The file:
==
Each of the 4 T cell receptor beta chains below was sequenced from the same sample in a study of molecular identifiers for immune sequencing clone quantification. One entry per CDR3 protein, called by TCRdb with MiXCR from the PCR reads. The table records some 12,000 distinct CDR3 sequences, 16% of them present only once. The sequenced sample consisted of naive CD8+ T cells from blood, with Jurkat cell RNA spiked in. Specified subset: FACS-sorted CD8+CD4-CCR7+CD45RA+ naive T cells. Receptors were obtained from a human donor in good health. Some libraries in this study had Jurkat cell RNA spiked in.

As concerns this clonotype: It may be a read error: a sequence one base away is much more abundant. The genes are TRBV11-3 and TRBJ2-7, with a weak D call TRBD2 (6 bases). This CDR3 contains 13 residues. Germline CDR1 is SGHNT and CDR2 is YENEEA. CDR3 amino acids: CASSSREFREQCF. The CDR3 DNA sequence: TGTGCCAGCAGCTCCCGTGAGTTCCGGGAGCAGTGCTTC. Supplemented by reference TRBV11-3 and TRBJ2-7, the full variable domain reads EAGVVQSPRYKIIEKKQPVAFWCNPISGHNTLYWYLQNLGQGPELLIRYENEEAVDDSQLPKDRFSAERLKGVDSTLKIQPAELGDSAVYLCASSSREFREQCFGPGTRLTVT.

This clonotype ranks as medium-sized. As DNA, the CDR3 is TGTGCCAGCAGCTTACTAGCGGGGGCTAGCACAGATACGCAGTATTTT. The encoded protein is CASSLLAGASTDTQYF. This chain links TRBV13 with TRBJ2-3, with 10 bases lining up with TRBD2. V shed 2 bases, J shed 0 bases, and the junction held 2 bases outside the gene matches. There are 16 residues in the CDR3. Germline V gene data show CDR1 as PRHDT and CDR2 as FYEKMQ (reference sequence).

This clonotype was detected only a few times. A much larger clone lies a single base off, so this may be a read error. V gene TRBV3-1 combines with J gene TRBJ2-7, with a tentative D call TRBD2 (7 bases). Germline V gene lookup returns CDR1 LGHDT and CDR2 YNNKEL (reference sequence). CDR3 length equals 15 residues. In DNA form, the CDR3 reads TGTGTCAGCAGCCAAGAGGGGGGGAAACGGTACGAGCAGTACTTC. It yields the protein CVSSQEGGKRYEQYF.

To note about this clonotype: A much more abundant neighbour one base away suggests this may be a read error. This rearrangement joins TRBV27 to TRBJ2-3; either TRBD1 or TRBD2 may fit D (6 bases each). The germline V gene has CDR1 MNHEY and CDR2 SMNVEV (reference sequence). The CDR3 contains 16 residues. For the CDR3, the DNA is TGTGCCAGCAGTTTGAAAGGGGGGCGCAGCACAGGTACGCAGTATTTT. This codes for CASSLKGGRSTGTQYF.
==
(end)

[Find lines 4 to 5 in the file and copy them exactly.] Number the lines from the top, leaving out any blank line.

This clonotype was detected only a few times. A much larger clone lies a single base off, so this may be a read error. V gene TRBV3-1 combines with J gene TRBJ2-7, with a tentative D call TRBD2 (7 bases). Germline V gene lookup returns CDR1 LGHDT and CDR2 YNNKEL (reference sequence). CDR3 length equals 15 residues. In DNA form, the CDR3 reads TGTGTCAGCAGCCAAGAGGGGGGGAAACGGTACGAGCAGTACTTC. It yields the protein CVSSQEGGKRYEQYF.

To note about this clonotype: A much more abundant neighbour one base away suggests this may be a read error. This rearrangement joins TRBV27 to TRBJ2-3; either TRBD1 or TRBD2 may fit D (6 bases each). The germline V gene has CDR1 MNHEY and CDR2 SMNVEV (reference sequence). The CDR3 contains 16 residues. For the CDR3, the DNA is TGTGCCAGCAGTTTGAAAGGGGGGCGCAGCACAGGTACGCAGTATTTT. This codes for CASSLKGGRSTGTQYF.